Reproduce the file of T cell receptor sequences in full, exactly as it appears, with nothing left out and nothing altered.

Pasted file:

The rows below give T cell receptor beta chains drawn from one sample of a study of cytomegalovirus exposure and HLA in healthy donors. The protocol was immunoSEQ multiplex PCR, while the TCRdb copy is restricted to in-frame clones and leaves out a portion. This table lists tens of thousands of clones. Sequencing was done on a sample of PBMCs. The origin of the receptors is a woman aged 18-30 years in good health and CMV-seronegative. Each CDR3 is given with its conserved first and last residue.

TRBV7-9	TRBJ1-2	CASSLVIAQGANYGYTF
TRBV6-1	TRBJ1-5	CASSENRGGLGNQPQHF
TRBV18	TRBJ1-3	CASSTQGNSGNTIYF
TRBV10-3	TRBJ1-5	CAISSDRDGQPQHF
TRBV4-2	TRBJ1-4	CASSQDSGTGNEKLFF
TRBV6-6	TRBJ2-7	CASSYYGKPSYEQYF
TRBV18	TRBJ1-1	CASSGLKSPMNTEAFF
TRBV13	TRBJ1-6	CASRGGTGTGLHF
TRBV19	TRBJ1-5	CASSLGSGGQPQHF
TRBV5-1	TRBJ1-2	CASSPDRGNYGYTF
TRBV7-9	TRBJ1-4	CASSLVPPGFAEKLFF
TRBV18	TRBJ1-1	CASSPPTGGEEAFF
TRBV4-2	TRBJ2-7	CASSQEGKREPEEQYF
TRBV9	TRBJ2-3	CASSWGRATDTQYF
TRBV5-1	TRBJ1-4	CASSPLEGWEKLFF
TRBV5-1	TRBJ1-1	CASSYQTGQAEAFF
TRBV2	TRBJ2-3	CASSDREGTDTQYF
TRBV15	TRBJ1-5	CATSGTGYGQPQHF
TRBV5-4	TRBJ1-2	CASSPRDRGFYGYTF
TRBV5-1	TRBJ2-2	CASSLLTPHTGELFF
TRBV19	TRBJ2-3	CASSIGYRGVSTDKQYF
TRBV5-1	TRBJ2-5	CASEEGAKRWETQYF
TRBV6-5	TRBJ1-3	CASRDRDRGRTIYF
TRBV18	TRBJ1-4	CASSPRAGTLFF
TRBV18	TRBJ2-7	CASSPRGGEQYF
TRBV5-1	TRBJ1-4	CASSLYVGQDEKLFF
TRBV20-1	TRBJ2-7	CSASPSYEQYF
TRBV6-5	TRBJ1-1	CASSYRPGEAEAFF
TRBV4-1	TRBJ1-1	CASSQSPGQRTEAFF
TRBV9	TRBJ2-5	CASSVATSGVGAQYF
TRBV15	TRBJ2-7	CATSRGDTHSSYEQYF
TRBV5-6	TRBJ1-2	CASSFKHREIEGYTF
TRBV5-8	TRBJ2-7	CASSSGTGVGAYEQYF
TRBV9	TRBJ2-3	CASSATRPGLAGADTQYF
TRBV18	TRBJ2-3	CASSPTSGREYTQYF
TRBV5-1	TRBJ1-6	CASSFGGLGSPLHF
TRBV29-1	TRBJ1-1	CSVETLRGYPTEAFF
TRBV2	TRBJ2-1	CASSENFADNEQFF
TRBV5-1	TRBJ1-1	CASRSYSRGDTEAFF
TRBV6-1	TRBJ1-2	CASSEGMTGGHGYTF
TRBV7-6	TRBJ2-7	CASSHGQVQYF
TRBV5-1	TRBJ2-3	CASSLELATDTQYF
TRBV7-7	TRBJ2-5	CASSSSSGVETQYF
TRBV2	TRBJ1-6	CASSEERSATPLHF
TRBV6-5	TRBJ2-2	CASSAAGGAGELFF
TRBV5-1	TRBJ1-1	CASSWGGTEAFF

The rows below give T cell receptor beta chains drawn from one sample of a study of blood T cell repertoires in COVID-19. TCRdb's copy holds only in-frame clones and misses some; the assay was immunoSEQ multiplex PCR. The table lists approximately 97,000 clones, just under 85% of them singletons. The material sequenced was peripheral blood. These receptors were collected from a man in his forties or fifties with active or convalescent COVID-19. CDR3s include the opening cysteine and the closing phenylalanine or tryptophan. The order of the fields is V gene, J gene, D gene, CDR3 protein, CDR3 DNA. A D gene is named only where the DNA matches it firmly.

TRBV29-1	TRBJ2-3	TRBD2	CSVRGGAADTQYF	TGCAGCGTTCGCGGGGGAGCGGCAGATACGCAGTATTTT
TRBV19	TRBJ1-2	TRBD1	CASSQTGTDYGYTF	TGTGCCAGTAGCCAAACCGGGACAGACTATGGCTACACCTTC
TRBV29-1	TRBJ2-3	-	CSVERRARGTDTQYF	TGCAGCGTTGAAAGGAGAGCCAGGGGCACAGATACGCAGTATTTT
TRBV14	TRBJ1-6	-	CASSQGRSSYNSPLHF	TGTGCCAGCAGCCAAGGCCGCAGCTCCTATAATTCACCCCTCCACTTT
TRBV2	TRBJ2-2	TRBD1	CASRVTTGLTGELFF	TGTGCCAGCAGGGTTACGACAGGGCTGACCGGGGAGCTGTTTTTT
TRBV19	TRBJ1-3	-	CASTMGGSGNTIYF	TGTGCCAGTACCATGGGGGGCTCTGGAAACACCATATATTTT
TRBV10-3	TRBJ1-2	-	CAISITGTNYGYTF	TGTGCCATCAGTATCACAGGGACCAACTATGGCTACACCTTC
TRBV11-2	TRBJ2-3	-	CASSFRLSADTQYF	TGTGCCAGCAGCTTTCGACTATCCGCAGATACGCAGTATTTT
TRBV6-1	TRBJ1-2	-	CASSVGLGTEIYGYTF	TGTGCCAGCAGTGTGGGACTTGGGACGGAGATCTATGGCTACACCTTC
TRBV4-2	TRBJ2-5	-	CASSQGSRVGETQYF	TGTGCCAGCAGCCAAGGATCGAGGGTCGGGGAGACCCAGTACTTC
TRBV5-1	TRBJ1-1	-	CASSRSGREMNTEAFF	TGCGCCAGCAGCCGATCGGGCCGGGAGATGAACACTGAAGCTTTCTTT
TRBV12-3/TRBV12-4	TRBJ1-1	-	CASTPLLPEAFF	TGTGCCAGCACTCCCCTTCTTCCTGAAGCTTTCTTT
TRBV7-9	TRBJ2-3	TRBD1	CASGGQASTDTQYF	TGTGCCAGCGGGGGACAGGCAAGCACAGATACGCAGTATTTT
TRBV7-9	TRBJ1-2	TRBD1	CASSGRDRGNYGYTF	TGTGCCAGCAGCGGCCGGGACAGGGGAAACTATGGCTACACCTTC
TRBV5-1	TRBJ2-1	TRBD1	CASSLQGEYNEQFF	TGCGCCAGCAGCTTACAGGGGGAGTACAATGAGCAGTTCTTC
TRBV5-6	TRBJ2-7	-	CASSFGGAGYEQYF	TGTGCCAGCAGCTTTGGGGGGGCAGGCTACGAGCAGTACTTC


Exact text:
The rows below give T cell receptor beta chains drawn from one sample of a study of cytomegalovirus exposure and HLA in healthy donors. The protocol was immunoSEQ multiplex PCR, while the TCRdb copy is restricted to in-frame clones and leaves out a portion. This table lists tens of thousands of clones. Sequencing was done on a sample of PBMCs. The origin of the receptors is a woman aged 18-30 years in good health and CMV-seronegative. Each CDR3 is given with its conserved first and last residue.

TRBV7-9	TRBJ1-2	CASSLVIAQGANYGYTF
TRBV6-1	TRBJ1-5	CASSENRGGLGNQPQHF
TRBV18	TRBJ1-3	CASSTQGNSGNTIYF
TRBV10-3	TRBJ1-5	CAISSDRDGQPQHF
TRBV4-2	TRBJ1-4	CASSQDSGTGNEKLFF
TRBV6-6	TRBJ2-7	CASSYYGKPSYEQYF
TRBV18	TRBJ1-1	CASSGLKSPMNTEAFF
TRBV13	TRBJ1-6	CASRGGTGTGLHF
TRBV19	TRBJ1-5	CASSLGSGGQPQHF
TRBV5-1	TRBJ1-2	CASSPDRGNYGYTF
TRBV7-9	TRBJ1-4	CASSLVPPGFAEKLFF
TRBV18	TRBJ1-1	CASSPPTGGEEAFF
TRBV4-2	TRBJ2-7	CASSQEGKREPEEQYF
TRBV9	TRBJ2-3	CASSWGRATDTQYF
TRBV5-1	TRBJ1-4	CASSPLEGWEKLFF
TRBV5-1	TRBJ1-1	CASSYQTGQAEAFF
TRBV2	TRBJ2-3	CASSDREGTDTQYF
TRBV15	TRBJ1-5	CATSGTGYGQPQHF
TRBV5-4	TRBJ1-2	CASSPRDRGFYGYTF
TRBV5-1	TRBJ2-2	CASSLLTPHTGELFF
TRBV19	TRBJ2-3	CASSIGYRGVSTDKQYF
TRBV5-1	TRBJ2-5	CASEEGAKRWETQYF
TRBV6-5	TRBJ1-3	CASRDRDRGRTIYF
TRBV18	TRBJ1-4	CASSPRAGTLFF
TRBV18	TRBJ2-7	CASSPRGGEQYF
TRBV5-1	TRBJ1-4	CASSLYVGQDEKLFF
TRBV20-1	TRBJ2-7	CSASPSYEQYF
TRBV6-5	TRBJ1-1	CASSYRPGEAEAFF
TRBV4-1	TRBJ1-1	CASSQSPGQRTEAFF
TRBV9	TRBJ2-5	CASSVATSGVGAQYF
TRBV15	TRBJ2-7	CATSRGDTHSSYEQYF
TRBV5-6	TRBJ1-2	CASSFKHREIEGYTF
TRBV5-8	TRBJ2-7	CASSSGTGVGAYEQYF
TRBV9	TRBJ2-3	CASSATRPGLAGADTQYF
TRBV18	TRBJ2-3	CASSPTSGREYTQYF
TRBV5-1	TRBJ1-6	CASSFGGLGSPLHF
TRBV29-1	TRBJ1-1	CSVETLRGYPTEAFF
TRBV2	TRBJ2-1	CASSENFADNEQFF
TRBV5-1	TRBJ1-1	CASRSYSRGDTEAFF
TRBV6-1	TRBJ1-2	CASSEGMTGGHGYTF
TRBV7-6	TRBJ2-7	CASSHGQVQYF
TRBV5-1	TRBJ2-3	CASSLELATDTQYF
TRBV7-7	TRBJ2-5	CASSSSSGVETQYF
TRBV2	TRBJ1-6	CASSEERSATPLHF
TRBV6-5	TRBJ2-2	CASSAAGGAGELFF
TRBV5-1	TRBJ1-1	CASSWGGTEAFF

The rows below give T cell receptor beta chains drawn from one sample of a study of blood T cell repertoires in COVID-19. TCRdb's copy holds only in-frame clones and misses some; the assay was immunoSEQ multiplex PCR. The table lists approximately 97,000 clones, just under 85% of them singletons. The material sequenced was peripheral blood. These receptors were collected from a man in his forties or fifties with active or convalescent COVID-19. CDR3s include the opening cysteine and the closing phenylalanine or tryptophan. The order of the fields is V gene, J gene, D gene, CDR3 protein, CDR3 DNA. A D gene is named only where the DNA matches it firmly.

TRBV29-1	TRBJ2-3	TRBD2	CSVRGGAADTQYF	TGCAGCGTTCGCGGGGGAGCGGCAGATACGCAGTATTTT
TRBV19	TRBJ1-2	TRBD1	CASSQTGTDYGYTF	TGTGCCAGTAGCCAAACCGGGACAGACTATGGCTACACCTTC
TRBV29-1	TRBJ2-3	-	CSVERRARGTDTQYF	TGCAGCGTTGAAAGGAGAGCCAGGGGCACAGATACGCAGTATTTT
TRBV14	TRBJ1-6	-	CASSQGRSSYNSPLHF	TGTGCCAGCAGCCAAGGCCGCAGCTCCTATAATTCACCCCTCCACTTT
TRBV2	TRBJ2-2	TRBD1	CASRVTTGLTGELFF	TGTGCCAGCAGGGTTACGACAGGGCTGACCGGGGAGCTGTTTTTT
TRBV19	TRBJ1-3	-	CASTMGGSGNTIYF	TGTGCCAGTACCATGGGGGGCTCTGGAAACACCATATATTTT
TRBV10-3	TRBJ1-2	-	CAISITGTNYGYTF	TGTGCCATCAGTATCACAGGGACCAACTATGGCTACACCTTC
TRBV11-2	TRBJ2-3	-	CASSFRLSADTQYF	TGTGCCAGCAGCTTTCGACTATCCGCAGATACGCAGTATTTT
TRBV6-1	TRBJ1-2	-	CASSVGLGTEIYGYTF	TGTGCCAGCAGTGTGGGACTTGGGACGGAGATCTATGGCTACACCTTC
TRBV4-2	TRBJ2-5	-	CASSQGSRVGETQYF	TGTGCCAGCAGCCAAGGATCGAGGGTCGGGGAGACCCAGTACTTC
TRBV5-1	TRBJ1-1	-	CASSRSGREMNTEAFF	TGCGCCAGCAGCCGATCGGGCCGGGAGATGAACACTGAAGCTTTCTTT
TRBV12-3/TRBV12-4	TRBJ1-1	-	CASTPLLPEAFF	TGTGCCAGCACTCCCCTTCTTCCTGAAGCTTTCTTT
TRBV7-9	TRBJ2-3	TRBD1	CASGGQASTDTQYF	TGTGCCAGCGGGGGACAGGCAAGCACAGATACGCAGTATTTT
TRBV7-9	TRBJ1-2	TRBD1	CASSGRDRGNYGYTF	TGTGCCAGCAGCGGCCGGGACAGGGGAAACTATGGCTACACCTTC
TRBV5-1	TRBJ2-1	TRBD1	CASSLQGEYNEQFF	TGCGCCAGCAGCTTACAGGGGGAGTACAATGAGCAGTTCTTC
TRBV5-6	TRBJ2-7	-	CASSFGGAGYEQYF	TGTGCCAGCAGCTTTGGGGGGGCAGGCTACGAGCAGTACTTC